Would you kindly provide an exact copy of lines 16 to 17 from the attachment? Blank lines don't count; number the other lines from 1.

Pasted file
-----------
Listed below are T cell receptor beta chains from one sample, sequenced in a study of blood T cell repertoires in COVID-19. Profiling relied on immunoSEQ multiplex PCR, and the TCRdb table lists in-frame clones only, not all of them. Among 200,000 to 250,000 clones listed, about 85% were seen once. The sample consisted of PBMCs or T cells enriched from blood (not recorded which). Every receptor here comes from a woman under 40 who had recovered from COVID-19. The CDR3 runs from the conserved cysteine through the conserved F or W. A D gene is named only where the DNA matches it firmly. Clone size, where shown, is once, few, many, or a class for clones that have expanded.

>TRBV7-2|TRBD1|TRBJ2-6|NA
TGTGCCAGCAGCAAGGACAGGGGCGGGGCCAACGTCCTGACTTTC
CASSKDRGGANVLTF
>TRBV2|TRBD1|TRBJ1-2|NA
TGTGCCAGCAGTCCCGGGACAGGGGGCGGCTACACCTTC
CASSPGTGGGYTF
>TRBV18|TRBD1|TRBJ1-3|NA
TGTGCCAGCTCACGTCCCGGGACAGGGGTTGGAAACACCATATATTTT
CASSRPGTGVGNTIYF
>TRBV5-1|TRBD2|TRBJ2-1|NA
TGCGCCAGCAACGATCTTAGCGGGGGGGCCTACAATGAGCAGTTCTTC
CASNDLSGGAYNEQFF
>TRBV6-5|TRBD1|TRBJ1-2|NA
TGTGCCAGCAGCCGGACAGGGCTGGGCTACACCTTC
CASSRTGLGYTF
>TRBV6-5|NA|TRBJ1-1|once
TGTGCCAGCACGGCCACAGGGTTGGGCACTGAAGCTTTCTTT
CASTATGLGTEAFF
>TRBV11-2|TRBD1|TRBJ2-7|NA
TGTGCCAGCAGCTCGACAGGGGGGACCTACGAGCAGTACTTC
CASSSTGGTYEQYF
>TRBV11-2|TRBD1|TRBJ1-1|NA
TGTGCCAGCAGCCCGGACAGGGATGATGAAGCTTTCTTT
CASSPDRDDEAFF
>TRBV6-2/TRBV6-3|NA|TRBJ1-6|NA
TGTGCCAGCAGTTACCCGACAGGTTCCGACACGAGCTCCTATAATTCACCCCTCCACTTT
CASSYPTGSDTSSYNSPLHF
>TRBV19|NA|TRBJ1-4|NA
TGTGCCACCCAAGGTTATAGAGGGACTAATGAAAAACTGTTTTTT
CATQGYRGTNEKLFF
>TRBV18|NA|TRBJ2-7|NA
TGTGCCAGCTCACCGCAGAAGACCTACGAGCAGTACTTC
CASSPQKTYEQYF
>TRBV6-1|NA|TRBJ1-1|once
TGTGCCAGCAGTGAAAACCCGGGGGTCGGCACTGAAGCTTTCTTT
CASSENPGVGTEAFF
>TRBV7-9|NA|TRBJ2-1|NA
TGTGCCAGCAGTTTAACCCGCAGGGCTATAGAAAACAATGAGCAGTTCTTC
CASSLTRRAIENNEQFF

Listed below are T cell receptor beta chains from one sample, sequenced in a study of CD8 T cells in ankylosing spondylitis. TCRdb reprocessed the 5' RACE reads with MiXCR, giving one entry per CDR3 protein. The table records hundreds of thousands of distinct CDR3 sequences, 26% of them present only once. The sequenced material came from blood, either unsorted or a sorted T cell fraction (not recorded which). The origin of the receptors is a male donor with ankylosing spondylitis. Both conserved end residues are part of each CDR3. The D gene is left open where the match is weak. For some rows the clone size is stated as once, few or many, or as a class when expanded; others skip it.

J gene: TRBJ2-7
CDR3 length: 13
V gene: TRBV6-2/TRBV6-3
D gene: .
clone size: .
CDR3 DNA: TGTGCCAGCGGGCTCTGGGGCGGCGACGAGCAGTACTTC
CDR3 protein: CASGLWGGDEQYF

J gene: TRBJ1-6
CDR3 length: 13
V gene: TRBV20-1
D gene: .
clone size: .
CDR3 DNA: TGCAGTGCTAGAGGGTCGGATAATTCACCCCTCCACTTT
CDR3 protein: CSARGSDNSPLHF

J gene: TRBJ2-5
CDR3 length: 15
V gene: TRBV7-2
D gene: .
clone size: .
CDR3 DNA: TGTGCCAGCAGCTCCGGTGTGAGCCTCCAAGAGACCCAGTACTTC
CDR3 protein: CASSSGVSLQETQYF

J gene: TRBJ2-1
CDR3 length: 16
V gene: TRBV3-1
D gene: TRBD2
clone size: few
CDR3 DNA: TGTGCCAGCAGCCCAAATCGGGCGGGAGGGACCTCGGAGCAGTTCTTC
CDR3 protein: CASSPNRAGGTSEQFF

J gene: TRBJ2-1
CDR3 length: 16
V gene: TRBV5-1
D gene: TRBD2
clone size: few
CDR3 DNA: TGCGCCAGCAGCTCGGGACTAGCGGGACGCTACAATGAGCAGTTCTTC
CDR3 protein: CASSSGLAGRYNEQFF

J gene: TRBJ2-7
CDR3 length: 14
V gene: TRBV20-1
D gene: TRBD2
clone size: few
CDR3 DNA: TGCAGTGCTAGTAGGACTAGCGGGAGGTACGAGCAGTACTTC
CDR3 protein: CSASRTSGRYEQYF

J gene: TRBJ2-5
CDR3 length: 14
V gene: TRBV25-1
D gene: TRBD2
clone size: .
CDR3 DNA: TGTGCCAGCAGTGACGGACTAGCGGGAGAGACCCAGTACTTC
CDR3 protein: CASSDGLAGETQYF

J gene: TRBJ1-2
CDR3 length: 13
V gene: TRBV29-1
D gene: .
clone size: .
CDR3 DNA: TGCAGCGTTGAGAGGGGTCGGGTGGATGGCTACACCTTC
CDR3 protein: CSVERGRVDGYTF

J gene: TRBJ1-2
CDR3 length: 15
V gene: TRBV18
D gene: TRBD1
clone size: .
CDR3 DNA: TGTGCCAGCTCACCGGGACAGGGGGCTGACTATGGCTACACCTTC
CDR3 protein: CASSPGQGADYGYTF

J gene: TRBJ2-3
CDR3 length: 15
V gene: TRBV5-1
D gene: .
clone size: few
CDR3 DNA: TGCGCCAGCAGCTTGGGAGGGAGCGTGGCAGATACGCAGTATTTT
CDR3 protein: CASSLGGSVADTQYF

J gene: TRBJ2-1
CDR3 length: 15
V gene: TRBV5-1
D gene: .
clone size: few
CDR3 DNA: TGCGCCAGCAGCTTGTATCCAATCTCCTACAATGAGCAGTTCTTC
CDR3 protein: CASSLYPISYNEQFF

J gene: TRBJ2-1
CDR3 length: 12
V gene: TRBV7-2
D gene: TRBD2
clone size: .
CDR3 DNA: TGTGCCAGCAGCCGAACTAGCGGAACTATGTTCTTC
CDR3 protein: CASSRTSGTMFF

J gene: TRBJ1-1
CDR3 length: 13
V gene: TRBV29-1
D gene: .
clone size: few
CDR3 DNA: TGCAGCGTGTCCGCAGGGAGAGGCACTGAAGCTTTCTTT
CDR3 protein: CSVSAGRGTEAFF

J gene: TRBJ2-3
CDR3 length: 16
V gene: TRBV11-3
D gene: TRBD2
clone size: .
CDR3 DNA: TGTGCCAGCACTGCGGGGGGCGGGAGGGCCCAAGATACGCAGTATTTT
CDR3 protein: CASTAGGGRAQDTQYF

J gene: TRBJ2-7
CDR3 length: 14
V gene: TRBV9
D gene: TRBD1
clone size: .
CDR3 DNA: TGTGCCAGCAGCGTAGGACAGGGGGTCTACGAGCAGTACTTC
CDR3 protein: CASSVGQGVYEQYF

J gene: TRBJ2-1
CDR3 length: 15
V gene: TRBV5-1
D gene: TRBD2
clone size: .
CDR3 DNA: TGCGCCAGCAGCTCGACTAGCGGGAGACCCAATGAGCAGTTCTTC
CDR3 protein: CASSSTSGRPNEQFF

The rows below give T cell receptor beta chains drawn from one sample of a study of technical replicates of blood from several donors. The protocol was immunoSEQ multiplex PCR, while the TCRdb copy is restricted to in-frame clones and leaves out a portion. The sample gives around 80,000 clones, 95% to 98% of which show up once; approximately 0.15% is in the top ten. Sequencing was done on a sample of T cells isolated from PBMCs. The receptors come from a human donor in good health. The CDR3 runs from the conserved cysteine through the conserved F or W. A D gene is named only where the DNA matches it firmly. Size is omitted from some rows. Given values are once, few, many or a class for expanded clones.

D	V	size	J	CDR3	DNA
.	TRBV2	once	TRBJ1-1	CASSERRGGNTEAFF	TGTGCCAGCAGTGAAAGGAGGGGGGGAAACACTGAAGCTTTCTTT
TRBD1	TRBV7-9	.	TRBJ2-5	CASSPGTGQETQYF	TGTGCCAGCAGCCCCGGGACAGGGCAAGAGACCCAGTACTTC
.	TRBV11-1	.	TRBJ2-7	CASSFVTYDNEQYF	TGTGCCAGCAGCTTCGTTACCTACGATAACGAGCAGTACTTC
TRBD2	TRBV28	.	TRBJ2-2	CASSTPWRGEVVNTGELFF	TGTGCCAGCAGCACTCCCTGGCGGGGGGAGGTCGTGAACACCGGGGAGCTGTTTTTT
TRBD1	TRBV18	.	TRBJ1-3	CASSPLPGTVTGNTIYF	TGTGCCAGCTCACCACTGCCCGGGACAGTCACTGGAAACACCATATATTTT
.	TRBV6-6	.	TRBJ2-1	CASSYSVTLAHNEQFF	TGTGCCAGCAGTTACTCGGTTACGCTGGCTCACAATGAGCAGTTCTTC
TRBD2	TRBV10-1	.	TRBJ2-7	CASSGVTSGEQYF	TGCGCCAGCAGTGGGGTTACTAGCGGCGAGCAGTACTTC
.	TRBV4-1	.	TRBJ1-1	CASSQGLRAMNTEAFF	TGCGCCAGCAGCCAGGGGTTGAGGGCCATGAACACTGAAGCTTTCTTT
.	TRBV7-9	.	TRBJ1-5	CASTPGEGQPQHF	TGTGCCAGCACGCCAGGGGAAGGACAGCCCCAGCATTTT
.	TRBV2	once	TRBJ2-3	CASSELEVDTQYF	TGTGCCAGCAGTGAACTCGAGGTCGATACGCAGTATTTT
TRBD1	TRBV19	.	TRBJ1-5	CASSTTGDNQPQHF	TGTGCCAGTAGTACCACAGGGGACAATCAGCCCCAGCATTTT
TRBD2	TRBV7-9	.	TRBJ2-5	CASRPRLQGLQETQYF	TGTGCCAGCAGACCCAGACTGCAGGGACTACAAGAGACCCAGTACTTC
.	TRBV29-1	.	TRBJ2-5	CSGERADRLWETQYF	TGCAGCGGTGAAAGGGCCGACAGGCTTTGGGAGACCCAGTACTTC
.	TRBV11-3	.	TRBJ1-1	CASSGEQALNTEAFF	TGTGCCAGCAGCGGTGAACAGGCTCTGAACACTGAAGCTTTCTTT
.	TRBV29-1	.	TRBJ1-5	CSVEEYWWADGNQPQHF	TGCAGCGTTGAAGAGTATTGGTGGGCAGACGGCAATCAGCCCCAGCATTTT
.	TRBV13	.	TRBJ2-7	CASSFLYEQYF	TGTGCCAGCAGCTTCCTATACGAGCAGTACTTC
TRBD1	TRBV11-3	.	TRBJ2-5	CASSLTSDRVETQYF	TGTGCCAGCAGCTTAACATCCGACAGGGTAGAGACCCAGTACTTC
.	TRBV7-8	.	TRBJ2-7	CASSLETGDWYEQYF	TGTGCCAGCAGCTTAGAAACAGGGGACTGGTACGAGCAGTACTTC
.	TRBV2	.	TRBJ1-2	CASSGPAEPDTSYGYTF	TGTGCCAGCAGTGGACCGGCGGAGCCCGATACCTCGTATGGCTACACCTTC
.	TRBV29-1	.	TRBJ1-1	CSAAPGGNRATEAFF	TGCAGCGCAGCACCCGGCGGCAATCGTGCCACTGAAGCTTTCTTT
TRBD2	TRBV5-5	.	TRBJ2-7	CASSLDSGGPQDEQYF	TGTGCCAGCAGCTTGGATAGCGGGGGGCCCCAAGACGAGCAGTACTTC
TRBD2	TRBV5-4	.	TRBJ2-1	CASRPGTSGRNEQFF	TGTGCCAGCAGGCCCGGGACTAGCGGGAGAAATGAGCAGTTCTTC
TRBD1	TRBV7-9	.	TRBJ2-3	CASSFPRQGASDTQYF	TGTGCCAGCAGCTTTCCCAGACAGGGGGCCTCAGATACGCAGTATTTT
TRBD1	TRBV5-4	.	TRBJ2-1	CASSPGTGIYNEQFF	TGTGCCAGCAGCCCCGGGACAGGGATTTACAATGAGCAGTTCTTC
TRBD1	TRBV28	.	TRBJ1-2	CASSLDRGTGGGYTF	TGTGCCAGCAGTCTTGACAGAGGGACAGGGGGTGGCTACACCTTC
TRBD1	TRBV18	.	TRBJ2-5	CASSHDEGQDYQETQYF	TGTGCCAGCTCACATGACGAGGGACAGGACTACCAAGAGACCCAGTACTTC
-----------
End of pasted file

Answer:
CASSRTGLGYTF
>TRBV6-5|NA|TRBJ1-1|once